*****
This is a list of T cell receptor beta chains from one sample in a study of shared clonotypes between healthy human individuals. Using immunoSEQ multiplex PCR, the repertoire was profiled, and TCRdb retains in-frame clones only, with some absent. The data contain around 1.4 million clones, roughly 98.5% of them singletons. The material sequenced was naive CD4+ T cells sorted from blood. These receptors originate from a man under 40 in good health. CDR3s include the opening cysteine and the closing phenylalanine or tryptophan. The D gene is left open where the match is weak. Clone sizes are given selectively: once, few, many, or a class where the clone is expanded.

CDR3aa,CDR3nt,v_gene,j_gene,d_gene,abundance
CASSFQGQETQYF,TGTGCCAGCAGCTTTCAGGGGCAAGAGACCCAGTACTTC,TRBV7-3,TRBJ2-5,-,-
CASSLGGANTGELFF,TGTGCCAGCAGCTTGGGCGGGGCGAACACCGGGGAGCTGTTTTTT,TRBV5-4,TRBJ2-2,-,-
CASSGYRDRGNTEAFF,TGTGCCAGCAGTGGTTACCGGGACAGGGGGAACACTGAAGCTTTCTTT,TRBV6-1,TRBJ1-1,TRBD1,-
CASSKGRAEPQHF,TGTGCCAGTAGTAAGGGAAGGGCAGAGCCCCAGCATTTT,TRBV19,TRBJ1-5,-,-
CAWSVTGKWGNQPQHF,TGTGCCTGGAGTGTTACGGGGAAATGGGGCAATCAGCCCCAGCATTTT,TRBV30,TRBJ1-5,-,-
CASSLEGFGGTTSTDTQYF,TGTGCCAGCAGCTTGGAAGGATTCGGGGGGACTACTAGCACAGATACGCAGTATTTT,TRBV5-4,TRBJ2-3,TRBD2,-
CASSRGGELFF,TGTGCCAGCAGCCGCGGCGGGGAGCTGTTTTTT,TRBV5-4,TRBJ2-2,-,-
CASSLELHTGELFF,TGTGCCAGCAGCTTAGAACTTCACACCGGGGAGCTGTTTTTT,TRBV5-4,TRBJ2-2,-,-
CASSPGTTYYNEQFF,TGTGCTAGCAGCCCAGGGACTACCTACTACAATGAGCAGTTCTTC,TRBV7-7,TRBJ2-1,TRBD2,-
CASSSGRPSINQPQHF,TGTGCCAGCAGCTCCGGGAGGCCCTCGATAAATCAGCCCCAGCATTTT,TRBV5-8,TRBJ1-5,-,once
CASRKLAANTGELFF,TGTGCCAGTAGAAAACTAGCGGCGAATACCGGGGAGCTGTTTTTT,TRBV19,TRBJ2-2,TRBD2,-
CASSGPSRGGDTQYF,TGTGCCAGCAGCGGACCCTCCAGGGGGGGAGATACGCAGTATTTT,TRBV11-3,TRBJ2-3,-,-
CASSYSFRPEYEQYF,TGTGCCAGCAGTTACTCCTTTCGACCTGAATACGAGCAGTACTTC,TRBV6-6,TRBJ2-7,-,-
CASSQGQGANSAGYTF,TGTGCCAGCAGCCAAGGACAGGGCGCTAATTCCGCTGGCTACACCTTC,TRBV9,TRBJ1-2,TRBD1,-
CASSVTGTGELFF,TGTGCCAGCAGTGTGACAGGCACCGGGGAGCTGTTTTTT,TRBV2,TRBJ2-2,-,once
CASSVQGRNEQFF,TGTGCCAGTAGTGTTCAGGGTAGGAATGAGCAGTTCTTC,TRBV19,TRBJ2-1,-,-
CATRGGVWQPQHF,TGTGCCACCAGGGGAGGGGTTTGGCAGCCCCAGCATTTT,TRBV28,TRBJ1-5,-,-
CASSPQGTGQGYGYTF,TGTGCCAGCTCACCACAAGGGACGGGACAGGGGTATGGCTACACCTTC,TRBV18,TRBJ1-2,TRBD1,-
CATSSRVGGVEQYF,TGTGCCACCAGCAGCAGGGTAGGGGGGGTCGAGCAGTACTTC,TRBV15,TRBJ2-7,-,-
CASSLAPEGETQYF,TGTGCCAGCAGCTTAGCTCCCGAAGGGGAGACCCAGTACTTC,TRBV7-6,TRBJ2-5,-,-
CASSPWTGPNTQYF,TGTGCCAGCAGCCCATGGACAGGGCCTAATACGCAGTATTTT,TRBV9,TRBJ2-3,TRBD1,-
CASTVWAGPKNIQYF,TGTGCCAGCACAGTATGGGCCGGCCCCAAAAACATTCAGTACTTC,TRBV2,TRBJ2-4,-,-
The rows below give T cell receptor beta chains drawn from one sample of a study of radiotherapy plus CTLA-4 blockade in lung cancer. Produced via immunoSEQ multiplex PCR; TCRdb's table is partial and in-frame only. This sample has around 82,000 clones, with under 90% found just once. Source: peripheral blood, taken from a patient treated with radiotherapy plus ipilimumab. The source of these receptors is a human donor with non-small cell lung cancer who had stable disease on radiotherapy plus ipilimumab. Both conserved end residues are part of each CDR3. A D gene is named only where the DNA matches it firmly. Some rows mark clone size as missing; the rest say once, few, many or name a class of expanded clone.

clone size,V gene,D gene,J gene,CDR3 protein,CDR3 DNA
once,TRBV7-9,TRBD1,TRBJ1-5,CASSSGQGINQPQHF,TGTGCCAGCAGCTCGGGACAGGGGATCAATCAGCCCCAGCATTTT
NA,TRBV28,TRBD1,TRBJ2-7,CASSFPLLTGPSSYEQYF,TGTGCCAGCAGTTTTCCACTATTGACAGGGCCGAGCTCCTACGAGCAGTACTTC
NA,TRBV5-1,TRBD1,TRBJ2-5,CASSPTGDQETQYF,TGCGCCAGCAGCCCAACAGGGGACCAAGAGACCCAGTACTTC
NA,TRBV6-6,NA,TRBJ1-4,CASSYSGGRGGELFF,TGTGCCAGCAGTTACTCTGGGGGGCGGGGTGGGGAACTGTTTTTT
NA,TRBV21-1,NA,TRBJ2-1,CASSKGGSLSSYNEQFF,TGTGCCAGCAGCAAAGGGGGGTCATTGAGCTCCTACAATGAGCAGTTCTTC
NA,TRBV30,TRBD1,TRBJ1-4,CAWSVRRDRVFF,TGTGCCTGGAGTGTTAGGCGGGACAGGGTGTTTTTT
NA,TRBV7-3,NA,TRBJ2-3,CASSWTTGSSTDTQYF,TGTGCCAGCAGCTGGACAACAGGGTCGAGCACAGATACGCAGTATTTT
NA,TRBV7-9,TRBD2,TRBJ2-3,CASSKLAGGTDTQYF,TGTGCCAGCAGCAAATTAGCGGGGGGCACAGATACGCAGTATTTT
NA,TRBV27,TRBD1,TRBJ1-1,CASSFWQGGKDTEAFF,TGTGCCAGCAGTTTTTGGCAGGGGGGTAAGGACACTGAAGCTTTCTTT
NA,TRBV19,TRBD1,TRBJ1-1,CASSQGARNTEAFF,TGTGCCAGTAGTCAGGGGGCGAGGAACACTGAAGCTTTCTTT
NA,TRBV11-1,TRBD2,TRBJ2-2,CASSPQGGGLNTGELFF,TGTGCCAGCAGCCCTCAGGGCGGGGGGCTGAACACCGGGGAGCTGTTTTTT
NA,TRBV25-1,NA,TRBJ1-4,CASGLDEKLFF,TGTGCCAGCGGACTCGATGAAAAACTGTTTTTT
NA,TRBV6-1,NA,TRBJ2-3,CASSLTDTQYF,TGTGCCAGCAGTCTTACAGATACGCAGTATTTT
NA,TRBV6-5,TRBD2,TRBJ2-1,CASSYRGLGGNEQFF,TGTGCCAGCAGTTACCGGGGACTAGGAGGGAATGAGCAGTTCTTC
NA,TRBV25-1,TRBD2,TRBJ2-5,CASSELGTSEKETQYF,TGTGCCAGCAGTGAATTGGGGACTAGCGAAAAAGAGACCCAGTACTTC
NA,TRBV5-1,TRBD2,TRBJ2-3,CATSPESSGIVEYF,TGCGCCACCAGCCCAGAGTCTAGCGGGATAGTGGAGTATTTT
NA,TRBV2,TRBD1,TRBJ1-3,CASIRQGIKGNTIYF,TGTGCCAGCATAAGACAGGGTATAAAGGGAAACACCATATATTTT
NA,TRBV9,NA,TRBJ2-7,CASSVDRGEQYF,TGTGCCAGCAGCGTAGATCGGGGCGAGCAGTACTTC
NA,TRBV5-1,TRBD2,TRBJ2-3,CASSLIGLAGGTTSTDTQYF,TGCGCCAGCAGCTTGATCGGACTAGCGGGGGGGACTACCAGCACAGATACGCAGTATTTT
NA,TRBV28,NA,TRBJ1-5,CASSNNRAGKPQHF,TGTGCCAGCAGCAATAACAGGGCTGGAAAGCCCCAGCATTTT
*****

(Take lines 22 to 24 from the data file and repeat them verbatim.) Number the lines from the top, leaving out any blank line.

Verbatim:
CASSLAPEGETQYF,TGTGCCAGCAGCTTAGCTCCCGAAGGGGAGACCCAGTACTTC,TRBV7-6,TRBJ2-5,-,-
CASSPWTGPNTQYF,TGTGCCAGCAGCCCATGGACAGGGCCTAATACGCAGTATTTT,TRBV9,TRBJ2-3,TRBD1,-
CASTVWAGPKNIQYF,TGTGCCAGCACAGTATGGGCCGGCCCCAAAAACATTCAGTACTTC,TRBV2,TRBJ2-4,-,-